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1 hour ago, lpr5184 said:

Great to know. Thanks for that info Jim!  I sealed the holes with glue so no critters can get out and I found no other holes anywhere in the wood.

Do you think it's safe to take out of quarantine now?......<_<

You show good evidence that the holes occurred while the tree was alive.  The part that healed would have been part of the sap wood, at least at the time.  Exit holes are all about the past.  If you've had the wood for a year with no additional exit holes it should be safe.  Or you can send it to Don for torrification.  Then any critters, fungi, microbes etc. will get cooked to death.  B)

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48 minutes ago, lpr5184 said:

 

Another thing...how do others feel about joining a two piece slab cut back? At least with a one piece slabbed cut,  the grain lines are going in the same direction.

Do you think there is more chance of distortion over time when joining a two piece slabbed back?

More of a chance? Absolutely. Will it warp,, I don't know, wet it and dry it a few times, leave it in hot box with light bulbs for a consistent temp.(I've had my old metal refridgerator up to 500 degrees using light bulbs) Wet again then dry again, abuse it for a while, beat all the meanness out of it, re flatten it then use it and it will have less of a chance of warping later,,,slab cut anything can potentially warp ,,,,,,,,,,

or not.

I will use anything to make a fiddle, flame no flame slab, I don't care,,,,if I use slab I prefer one piece, but for a deal like this,, even I would reach for something exceptionally nice. I understand that slab has been associated with a deeper richer sound when it is properly used with the correct arching,, but just lower arching will help with that ,,,so,,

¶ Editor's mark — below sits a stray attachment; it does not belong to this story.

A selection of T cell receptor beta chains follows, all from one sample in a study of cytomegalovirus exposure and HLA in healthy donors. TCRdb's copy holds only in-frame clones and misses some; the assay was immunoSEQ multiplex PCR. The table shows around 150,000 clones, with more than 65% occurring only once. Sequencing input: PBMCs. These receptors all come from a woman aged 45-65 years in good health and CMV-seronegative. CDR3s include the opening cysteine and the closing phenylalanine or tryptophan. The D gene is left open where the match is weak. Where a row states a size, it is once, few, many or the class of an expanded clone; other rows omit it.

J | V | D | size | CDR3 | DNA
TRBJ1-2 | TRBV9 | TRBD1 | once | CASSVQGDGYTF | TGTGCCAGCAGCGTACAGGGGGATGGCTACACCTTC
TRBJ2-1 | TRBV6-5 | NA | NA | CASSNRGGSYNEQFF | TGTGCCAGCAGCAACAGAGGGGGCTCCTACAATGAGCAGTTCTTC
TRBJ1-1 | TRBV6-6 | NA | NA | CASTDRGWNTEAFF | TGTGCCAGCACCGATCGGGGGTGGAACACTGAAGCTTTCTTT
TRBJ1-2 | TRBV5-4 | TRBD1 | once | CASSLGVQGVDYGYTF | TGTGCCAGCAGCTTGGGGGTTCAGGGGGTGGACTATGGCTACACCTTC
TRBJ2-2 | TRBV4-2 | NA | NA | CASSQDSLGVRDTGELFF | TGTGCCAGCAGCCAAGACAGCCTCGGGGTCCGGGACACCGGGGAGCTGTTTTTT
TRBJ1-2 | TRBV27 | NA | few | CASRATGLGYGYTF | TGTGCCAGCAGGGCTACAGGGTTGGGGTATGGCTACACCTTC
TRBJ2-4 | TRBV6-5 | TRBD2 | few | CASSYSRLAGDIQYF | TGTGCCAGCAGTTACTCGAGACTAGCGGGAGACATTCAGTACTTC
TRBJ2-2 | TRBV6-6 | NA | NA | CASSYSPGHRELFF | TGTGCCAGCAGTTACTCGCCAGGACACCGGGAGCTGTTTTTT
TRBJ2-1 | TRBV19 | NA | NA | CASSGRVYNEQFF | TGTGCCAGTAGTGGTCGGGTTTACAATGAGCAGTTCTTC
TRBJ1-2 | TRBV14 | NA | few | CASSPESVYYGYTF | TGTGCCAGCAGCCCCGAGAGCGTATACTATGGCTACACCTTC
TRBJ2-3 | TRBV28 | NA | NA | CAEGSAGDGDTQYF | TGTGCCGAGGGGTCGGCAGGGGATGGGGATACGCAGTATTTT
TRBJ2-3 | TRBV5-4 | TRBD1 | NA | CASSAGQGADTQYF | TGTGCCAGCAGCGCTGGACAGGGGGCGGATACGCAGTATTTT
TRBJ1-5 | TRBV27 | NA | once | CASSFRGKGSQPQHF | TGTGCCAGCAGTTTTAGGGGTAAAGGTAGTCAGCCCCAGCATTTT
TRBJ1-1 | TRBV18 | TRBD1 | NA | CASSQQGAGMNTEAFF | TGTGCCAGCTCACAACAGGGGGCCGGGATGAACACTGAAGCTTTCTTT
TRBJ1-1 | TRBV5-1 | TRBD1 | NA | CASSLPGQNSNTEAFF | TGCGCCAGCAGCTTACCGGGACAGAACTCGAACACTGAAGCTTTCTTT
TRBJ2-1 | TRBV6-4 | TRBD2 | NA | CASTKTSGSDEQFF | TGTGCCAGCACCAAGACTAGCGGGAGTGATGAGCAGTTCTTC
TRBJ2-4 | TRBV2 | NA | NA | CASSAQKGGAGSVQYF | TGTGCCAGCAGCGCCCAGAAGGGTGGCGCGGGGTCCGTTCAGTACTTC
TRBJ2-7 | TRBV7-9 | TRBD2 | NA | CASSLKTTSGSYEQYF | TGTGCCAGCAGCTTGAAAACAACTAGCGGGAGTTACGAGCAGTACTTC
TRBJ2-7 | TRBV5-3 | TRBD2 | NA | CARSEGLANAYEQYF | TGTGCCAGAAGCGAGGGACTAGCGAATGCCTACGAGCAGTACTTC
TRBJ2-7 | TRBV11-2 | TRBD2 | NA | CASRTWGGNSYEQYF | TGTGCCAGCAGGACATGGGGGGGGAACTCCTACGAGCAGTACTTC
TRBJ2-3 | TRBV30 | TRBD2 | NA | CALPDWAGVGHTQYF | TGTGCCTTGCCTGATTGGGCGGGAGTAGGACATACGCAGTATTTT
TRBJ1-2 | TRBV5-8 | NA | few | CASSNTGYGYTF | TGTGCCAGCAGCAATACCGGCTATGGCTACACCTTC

Have Fun, we are watching you!

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Thanks Evan and I'll try and document as much as I can. I still haven't bought a better camera so please bear with any poor photos. This is a rare opportunity and I wish Conor could be building one along side me but I know he's very busy. So here we go...

Making and preparing the form...

 Conor supplied a tracing of the sultana and from that I'll begin by checking the symmetry.

Sultana1.jpg.f64a2292d842558a5f03526399c92ffe.jpg

 

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The first thing to do is copy the outline onto tracing paper...then use dividers to find the center of the plate and establish a straight centerline.

 

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1 hour ago, lpr5184 said:

 very close to perfect

A 'modern' concept appropriate for pistons and cylinders.

[Mechanical timepieces excluded]

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8 hours ago, lpr5184 said:

I like to use aluminum sheet for the half template. It cuts easily on the bandsaw.

 

 

What kind of blade do you use?

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I'm out of aluminum so I will need to buy more. I get it from a metal fabrication shop in town. They shear it to whatever size I need.

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Just a little on the origins of the instrument.

I've been confused by the variations in stringing that Perry produced. I've seen six string sultanas, and thought I remembered nine strings too, but presumed I must have been wrong. Today I came upon a book by the V&A MUSEUM that cleared it all up.

I should probably check my facts before posting in future!

Edit.

My photos failed to upload.

In shortthe museum has two examples, each with six courses of strings.

The six string Sultana has six single strings. The nine string has three single lower strings, and three double upper strings. All were wire. 

 

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Thanks Conor. The Oxford paper that I referred to on page one of this thread has a photo of the Sultana in the Museum of Fine Arts, Boston. It has nine strings.

 

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Here is a piece of spruce I just acquired from Orcas Island Tonewoods. Medium density Sitka (sg.40) with medium grain spacing. It was a one piece top that I cut down to try and better match the sultana's grain spacing.